BRISTOL – Health professionals and area residents gathered at Bristol Eastern High School Saturday to spread awareness, network and hold health screenings as part of the Central Connecticut Chambers of Commerce Family Health and Wellness Expo.
Central Connecticut Chambers of Commerce Marketing and Communications Director Katie D’Agostino jokingly called the event the “fifth and a half” annual expo because a year had to be taken off due to the pandemic.
Around 60 local vendors placed their tables about the halls and cafeteria of the school. Bristol Health, Hartford Healthcare, Wheeler Health, area nursing homes and several other health-centered organizations distributed information and engaged with potential patients interested in their services.
“We’ve a variety of health professions, even from insurance companies,” said Chambers CEO Cindy Bombard. “Since the doors opened, it’s been non-stop people coming in. It’s been great.”
Chambers staff emphasized the importance of health screening opportunities at the event.
“Some people don’t realize what is available in our area,” said Bombard. “There are a lot of nonprofit organizations that do good wellness and preventative services for residents. There’s a wealth of information.”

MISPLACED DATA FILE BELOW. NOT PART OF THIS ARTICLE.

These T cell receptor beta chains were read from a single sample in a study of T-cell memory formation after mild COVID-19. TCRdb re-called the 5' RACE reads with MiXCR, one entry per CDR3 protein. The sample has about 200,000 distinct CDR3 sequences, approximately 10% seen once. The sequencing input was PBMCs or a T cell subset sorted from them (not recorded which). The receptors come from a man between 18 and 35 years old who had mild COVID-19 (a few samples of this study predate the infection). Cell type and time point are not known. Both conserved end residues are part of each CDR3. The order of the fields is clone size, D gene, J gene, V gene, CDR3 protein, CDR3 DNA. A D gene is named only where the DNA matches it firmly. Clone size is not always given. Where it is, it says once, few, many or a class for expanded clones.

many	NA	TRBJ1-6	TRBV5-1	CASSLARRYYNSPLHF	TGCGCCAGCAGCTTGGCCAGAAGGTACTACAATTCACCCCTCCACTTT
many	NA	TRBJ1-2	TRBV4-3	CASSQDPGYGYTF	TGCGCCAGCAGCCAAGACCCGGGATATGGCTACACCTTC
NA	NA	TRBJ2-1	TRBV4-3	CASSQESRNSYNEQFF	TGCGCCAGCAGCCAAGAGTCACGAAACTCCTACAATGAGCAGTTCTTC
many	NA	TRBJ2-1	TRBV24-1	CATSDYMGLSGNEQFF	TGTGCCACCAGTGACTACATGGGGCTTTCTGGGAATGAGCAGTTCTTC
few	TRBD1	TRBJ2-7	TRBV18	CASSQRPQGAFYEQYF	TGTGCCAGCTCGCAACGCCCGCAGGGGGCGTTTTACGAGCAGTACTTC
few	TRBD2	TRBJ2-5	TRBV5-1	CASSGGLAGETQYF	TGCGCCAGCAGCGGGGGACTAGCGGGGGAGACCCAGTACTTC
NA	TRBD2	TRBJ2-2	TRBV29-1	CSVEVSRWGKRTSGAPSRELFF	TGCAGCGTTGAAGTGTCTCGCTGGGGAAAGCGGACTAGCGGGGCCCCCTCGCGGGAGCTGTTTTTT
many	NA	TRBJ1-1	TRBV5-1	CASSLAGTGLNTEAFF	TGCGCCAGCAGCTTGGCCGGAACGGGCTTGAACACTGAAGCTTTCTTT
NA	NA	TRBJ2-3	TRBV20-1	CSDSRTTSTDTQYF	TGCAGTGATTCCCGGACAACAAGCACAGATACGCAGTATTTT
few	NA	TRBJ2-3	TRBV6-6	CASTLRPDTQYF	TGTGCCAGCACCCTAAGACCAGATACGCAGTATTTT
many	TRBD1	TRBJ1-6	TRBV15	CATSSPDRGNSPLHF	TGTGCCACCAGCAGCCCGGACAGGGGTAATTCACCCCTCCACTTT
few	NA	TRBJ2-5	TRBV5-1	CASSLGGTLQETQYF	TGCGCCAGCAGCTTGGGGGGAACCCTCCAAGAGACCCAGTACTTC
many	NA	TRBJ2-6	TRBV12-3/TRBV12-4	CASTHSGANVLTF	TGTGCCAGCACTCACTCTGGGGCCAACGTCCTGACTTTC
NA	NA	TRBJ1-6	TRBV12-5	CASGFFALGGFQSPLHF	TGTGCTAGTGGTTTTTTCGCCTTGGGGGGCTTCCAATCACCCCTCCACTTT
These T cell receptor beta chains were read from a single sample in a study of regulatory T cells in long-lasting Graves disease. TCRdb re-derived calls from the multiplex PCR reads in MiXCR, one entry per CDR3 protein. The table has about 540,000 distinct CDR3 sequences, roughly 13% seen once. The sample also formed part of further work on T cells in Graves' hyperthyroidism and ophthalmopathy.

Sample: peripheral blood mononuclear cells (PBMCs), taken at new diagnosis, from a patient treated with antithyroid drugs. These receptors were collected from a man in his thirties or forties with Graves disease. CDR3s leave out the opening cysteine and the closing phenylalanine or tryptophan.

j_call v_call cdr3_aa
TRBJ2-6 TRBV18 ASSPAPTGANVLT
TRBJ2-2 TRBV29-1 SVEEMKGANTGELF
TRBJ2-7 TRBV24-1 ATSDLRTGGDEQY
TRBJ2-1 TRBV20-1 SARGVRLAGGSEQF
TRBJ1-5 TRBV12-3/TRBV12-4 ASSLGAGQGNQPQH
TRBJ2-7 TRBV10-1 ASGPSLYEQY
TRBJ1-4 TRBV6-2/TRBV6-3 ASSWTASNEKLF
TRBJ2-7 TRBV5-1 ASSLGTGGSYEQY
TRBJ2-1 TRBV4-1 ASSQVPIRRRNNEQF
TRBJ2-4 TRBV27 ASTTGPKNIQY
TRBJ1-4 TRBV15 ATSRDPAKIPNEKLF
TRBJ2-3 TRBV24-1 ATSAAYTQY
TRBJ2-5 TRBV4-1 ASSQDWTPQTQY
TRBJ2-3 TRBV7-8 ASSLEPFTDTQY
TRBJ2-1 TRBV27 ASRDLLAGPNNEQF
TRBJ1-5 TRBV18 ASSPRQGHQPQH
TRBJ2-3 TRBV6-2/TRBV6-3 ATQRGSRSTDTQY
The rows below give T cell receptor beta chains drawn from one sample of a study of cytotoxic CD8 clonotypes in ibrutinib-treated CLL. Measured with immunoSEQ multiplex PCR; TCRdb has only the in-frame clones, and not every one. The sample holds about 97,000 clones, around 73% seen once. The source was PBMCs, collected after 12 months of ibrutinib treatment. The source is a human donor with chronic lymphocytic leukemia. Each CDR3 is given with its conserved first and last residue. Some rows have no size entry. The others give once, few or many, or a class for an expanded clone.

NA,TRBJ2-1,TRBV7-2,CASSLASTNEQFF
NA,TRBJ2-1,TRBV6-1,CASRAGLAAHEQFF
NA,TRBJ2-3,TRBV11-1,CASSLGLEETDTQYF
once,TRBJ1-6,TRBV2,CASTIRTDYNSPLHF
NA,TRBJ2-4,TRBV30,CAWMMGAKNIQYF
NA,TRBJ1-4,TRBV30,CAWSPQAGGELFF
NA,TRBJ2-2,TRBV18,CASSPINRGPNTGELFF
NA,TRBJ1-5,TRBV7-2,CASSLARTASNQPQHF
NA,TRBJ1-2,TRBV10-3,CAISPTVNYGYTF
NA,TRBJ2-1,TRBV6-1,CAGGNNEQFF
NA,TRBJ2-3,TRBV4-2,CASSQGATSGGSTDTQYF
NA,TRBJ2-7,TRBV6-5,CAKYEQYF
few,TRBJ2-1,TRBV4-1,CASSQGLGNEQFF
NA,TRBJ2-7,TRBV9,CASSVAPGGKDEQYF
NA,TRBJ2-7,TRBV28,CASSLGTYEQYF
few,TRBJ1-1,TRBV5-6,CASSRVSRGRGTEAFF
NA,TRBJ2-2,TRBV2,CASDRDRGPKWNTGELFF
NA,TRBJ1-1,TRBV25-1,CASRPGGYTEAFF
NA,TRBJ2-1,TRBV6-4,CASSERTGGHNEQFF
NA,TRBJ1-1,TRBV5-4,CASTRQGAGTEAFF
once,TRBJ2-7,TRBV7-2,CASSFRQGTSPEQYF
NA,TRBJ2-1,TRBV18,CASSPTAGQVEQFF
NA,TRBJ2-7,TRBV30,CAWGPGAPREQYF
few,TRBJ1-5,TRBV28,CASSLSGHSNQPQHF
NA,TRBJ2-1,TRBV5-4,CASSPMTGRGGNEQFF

Bristol CERT Team Captain Michael Vito Montelli said the expo and other outreach events were vital to the team’s education efforts as well as recruitment for volunteers.
“It’s a great benefit to the community with the different amounts of people talking about anything from blood pressure to emergency preparedness,” he said. “We can actually speak to the public. We’re not on an activation, so to speak, where we’re out in the field. We can actually communicate with the community when they come in.”
The Bristol CERT (Community Emergency Response Team) has been most recently noted for its help in distributing pandemic-related supplies and food giving events.
Jason Fields of the Exchange Club of Bristol said the group often assists concession efforts to raise funds for scholarships supporting area students.
“We enjoy it and the Chambers always requests that we come and serve food here and at the Home Show,” he said. “Everything goes back to our scholarships and other events throughout the year. It’s good for the community to know what resources are out there.”
Noah Goldvlatt, Wheeler Health social worker, sees students in the Bristol Public Schools system and assists them with individual, family and group outpatient therapy.
“Helping kids with anxiety, depression and trauma, you name it, we work through it,” said Goldvlatt.
Wheeler Health Vice President of Marketing Communications and Philanthropic Giving John Sponauer said he felt that in Connecticut in the last 10 to 15 years there had been a great push in the state to focus on the mental health and wellbeing of children.
“Especially in these times, when we’re dealing with so much confusion and anxiety, I think Connecticut is a leader and we’re ahead of the curb in a lot of areas compared to the rest of the country in how we take care of our kids,” he said.